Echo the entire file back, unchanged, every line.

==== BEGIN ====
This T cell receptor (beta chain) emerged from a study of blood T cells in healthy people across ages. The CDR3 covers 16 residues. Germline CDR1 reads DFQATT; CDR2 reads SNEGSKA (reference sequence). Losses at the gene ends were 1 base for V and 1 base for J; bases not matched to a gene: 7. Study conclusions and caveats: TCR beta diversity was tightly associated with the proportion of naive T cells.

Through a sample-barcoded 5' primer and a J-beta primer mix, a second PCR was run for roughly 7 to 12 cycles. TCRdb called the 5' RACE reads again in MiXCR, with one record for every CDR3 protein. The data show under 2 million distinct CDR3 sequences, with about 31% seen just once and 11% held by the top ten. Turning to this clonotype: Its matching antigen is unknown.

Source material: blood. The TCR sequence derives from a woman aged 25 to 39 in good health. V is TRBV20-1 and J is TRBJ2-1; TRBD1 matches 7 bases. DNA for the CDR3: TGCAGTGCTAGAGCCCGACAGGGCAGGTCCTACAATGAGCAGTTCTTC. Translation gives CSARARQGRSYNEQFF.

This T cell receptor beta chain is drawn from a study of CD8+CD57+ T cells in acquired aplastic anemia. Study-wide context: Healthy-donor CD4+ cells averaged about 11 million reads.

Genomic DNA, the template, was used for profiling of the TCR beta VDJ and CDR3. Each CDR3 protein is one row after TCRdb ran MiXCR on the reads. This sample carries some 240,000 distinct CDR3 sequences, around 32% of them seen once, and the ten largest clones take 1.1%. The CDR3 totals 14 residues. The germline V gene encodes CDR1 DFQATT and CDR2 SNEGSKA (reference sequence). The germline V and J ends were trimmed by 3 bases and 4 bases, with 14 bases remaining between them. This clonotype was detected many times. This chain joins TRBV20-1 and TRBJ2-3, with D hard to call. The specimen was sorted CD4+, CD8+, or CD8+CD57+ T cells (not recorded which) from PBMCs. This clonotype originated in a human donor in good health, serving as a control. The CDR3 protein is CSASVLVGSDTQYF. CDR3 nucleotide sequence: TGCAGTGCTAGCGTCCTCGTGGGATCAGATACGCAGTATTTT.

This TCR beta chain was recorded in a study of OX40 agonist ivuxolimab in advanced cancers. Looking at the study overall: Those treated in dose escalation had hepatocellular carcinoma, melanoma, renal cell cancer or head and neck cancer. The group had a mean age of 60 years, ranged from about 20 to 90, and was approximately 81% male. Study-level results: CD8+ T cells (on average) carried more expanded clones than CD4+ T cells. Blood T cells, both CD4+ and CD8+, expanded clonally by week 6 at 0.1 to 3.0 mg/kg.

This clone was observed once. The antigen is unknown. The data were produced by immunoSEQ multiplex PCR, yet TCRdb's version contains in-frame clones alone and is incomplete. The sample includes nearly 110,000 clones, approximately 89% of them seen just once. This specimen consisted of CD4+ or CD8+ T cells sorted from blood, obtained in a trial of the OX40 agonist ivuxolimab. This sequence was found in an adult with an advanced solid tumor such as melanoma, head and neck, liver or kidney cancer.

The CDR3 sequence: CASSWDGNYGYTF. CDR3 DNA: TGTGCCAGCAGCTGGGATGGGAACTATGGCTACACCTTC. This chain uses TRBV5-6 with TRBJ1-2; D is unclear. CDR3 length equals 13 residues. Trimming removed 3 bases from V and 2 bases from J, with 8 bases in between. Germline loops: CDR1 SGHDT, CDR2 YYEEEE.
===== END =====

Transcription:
This T cell receptor (beta chain) emerged from a study of blood T cells in healthy people across ages. The CDR3 covers 16 residues. Germline CDR1 reads DFQATT; CDR2 reads SNEGSKA (reference sequence). Losses at the gene ends were 1 base for V and 1 base for J; bases not matched to a gene: 7. Study conclusions and caveats: TCR beta diversity was tightly associated with the proportion of naive T cells.

Through a sample-barcoded 5' primer and a J-beta primer mix, a second PCR was run for roughly 7 to 12 cycles. TCRdb called the 5' RACE reads again in MiXCR, with one record for every CDR3 protein. The data show under 2 million distinct CDR3 sequences, with about 31% seen just once and 11% held by the top ten. Turning to this clonotype: Its matching antigen is unknown.

Source material: blood. The TCR sequence derives from a woman aged 25 to 39 in good health. V is TRBV20-1 and J is TRBJ2-1; TRBD1 matches 7 bases. DNA for the CDR3: TGCAGTGCTAGAGCCCGACAGGGCAGGTCCTACAATGAGCAGTTCTTC. Translation gives CSARARQGRSYNEQFF.

This T cell receptor beta chain is drawn from a study of CD8+CD57+ T cells in acquired aplastic anemia. Study-wide context: Healthy-donor CD4+ cells averaged about 11 million reads.

Genomic DNA, the template, was used for profiling of the TCR beta VDJ and CDR3. Each CDR3 protein is one row after TCRdb ran MiXCR on the reads. This sample carries some 240,000 distinct CDR3 sequences, around 32% of them seen once, and the ten largest clones take 1.1%. The CDR3 totals 14 residues. The germline V gene encodes CDR1 DFQATT and CDR2 SNEGSKA (reference sequence). The germline V and J ends were trimmed by 3 bases and 4 bases, with 14 bases remaining between them. This clonotype was detected many times. This chain joins TRBV20-1 and TRBJ2-3, with D hard to call. The specimen was sorted CD4+, CD8+, or CD8+CD57+ T cells (not recorded which) from PBMCs. This clonotype originated in a human donor in good health, serving as a control. The CDR3 protein is CSASVLVGSDTQYF. CDR3 nucleotide sequence: TGCAGTGCTAGCGTCCTCGTGGGATCAGATACGCAGTATTTT.

This TCR beta chain was recorded in a study of OX40 agonist ivuxolimab in advanced cancers. Looking at the study overall: Those treated in dose escalation had hepatocellular carcinoma, melanoma, renal cell cancer or head and neck cancer. The group had a mean age of 60 years, ranged from about 20 to 90, and was approximately 81% male. Study-level results: CD8+ T cells (on average) carried more expanded clones than CD4+ T cells. Blood T cells, both CD4+ and CD8+, expanded clonally by week 6 at 0.1 to 3.0 mg/kg.

This clone was observed once. The antigen is unknown. The data were produced by immunoSEQ multiplex PCR, yet TCRdb's version contains in-frame clones alone and is incomplete. The sample includes nearly 110,000 clones, approximately 89% of them seen just once. This specimen consisted of CD4+ or CD8+ T cells sorted from blood, obtained in a trial of the OX40 agonist ivuxolimab. This sequence was found in an adult with an advanced solid tumor such as melanoma, head and neck, liver or kidney cancer.

The CDR3 sequence: CASSWDGNYGYTF. CDR3 DNA: TGTGCCAGCAGCTGGGATGGGAACTATGGCTACACCTTC. This chain uses TRBV5-6 with TRBJ1-2; D is unclear. CDR3 length equals 13 residues. Trimming removed 3 bases from V and 2 bases from J, with 8 bases in between. Germline loops: CDR1 SGHDT, CDR2 YYEEEE.